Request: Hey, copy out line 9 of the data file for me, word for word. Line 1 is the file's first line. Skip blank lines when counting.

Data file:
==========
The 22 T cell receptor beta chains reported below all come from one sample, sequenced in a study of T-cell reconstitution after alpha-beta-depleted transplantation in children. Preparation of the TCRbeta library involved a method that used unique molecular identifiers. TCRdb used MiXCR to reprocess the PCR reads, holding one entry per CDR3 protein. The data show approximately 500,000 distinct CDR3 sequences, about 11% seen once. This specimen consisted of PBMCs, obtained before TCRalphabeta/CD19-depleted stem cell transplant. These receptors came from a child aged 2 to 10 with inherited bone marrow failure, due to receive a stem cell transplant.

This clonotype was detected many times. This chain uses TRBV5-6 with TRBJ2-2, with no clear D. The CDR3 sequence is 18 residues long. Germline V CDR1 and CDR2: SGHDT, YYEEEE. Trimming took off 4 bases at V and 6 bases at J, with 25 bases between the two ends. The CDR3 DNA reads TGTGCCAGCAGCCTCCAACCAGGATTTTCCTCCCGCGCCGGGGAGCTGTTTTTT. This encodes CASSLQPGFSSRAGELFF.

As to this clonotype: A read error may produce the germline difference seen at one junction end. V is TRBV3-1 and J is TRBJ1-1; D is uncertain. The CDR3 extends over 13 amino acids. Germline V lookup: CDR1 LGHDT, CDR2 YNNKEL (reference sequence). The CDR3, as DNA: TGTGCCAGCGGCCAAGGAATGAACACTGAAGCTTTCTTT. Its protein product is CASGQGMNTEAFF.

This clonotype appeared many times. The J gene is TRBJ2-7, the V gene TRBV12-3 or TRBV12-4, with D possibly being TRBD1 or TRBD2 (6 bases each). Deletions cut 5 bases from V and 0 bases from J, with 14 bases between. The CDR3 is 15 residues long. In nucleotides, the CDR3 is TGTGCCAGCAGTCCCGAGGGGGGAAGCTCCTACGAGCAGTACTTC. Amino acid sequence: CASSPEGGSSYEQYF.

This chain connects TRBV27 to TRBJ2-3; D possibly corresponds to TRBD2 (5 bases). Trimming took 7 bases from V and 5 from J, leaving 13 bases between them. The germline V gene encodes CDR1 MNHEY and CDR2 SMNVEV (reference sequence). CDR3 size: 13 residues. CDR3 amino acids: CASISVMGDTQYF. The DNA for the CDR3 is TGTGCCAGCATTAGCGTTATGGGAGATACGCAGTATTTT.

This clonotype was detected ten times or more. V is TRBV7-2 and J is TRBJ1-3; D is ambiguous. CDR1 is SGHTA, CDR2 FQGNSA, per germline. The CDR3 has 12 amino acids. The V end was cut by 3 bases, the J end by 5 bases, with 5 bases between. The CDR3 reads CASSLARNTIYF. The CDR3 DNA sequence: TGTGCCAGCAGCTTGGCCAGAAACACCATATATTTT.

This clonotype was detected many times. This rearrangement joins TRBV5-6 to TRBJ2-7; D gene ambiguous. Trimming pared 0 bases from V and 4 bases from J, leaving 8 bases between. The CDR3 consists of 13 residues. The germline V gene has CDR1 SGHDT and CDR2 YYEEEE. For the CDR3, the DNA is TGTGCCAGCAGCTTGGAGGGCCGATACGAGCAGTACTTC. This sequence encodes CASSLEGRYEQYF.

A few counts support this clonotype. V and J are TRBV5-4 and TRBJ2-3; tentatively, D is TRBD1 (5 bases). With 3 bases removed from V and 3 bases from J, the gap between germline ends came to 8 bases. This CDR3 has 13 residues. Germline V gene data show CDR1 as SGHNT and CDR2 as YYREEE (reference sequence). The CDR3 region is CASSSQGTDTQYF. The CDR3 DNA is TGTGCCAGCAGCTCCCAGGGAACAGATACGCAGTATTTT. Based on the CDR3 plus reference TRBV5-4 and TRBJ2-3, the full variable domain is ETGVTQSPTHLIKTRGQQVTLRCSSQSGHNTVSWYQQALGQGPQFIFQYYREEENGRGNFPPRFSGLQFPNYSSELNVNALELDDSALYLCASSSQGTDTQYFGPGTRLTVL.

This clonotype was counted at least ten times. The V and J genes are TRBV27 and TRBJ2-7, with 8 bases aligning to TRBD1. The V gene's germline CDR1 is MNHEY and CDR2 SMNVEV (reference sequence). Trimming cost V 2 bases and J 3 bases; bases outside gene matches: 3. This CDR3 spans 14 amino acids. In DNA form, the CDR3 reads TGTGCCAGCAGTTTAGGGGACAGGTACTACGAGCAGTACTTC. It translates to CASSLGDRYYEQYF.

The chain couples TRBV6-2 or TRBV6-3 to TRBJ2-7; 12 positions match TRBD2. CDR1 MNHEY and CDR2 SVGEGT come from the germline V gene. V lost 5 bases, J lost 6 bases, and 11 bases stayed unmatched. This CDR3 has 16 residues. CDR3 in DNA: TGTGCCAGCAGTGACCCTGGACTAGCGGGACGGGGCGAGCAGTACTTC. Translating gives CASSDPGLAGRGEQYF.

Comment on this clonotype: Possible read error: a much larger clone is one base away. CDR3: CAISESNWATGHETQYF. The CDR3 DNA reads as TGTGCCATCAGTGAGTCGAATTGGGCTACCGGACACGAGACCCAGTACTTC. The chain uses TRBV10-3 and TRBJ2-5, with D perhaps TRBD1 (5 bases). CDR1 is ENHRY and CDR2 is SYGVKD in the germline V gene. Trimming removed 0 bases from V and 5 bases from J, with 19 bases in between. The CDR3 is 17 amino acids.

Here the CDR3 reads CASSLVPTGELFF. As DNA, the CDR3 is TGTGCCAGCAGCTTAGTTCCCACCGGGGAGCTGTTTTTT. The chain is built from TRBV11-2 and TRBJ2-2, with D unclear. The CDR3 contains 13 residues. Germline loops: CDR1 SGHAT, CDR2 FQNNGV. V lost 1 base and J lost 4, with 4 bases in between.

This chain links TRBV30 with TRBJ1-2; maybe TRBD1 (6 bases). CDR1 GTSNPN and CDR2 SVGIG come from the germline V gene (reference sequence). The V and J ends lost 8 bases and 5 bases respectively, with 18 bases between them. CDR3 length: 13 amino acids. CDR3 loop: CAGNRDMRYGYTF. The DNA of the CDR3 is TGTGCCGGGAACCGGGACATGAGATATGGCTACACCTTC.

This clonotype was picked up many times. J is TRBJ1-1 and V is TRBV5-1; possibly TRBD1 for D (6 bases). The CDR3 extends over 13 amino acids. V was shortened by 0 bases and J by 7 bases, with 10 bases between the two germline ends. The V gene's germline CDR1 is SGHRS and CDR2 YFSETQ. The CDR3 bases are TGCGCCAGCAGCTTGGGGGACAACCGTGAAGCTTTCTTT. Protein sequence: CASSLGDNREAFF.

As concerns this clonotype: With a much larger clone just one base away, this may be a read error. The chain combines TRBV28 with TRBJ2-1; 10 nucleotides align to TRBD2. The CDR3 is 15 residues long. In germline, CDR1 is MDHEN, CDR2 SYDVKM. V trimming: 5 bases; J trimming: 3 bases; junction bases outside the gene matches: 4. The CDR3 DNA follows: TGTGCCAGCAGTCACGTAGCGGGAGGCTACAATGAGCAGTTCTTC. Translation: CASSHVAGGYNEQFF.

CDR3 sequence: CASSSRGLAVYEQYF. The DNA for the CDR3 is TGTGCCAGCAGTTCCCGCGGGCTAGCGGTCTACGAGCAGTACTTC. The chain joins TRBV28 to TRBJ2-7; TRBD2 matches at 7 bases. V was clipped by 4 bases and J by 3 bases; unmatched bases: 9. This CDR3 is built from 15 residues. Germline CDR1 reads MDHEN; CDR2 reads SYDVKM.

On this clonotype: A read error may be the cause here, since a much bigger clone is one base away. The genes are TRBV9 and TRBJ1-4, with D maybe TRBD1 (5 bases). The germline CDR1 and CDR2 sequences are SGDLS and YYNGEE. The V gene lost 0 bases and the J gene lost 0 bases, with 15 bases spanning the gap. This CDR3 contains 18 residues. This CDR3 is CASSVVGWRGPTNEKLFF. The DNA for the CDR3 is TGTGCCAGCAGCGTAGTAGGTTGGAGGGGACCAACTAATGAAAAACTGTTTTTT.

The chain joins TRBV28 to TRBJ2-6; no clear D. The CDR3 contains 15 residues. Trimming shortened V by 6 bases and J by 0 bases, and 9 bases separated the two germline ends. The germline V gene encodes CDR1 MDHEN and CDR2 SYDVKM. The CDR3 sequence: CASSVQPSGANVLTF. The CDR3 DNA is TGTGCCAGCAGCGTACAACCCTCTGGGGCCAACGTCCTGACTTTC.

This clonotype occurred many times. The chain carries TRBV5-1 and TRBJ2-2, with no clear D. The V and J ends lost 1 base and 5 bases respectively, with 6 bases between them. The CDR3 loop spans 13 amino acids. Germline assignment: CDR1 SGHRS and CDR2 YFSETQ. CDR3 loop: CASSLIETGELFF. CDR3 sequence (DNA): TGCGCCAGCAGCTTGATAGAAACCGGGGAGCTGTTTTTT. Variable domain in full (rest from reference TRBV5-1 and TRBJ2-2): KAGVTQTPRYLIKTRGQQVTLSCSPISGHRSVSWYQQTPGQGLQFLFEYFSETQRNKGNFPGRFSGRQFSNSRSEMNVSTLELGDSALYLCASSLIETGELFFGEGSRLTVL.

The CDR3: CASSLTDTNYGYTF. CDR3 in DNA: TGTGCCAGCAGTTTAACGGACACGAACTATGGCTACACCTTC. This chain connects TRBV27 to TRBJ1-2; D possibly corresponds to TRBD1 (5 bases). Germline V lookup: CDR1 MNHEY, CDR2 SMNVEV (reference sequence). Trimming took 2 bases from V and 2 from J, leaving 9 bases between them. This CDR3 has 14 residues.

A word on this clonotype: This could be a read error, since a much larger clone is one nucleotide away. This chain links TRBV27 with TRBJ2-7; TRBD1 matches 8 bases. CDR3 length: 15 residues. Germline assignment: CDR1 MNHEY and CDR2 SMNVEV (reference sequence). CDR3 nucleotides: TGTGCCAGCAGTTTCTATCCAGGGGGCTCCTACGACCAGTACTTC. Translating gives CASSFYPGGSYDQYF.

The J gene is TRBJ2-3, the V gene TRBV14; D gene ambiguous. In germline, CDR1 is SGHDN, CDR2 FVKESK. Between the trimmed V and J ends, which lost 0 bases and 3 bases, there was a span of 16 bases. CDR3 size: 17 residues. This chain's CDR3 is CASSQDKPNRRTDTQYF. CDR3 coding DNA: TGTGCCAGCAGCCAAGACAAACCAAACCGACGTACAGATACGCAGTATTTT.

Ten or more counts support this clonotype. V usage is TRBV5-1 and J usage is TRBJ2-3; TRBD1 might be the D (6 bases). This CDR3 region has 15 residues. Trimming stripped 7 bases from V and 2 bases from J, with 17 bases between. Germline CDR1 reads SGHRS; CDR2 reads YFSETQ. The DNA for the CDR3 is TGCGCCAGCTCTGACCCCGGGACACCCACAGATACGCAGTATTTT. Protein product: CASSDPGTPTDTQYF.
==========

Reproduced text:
This clonotype was counted at least ten times. The V and J genes are TRBV27 and TRBJ2-7, with 8 bases aligning to TRBD1. The V gene's germline CDR1 is MNHEY and CDR2 SMNVEV (reference sequence). Trimming cost V 2 bases and J 3 bases; bases outside gene matches: 3. This CDR3 spans 14 amino acids. In DNA form, the CDR3 reads TGTGCCAGCAGTTTAGGGGACAGGTACTACGAGCAGTACTTC. It translates to CASSLGDRYYEQYF.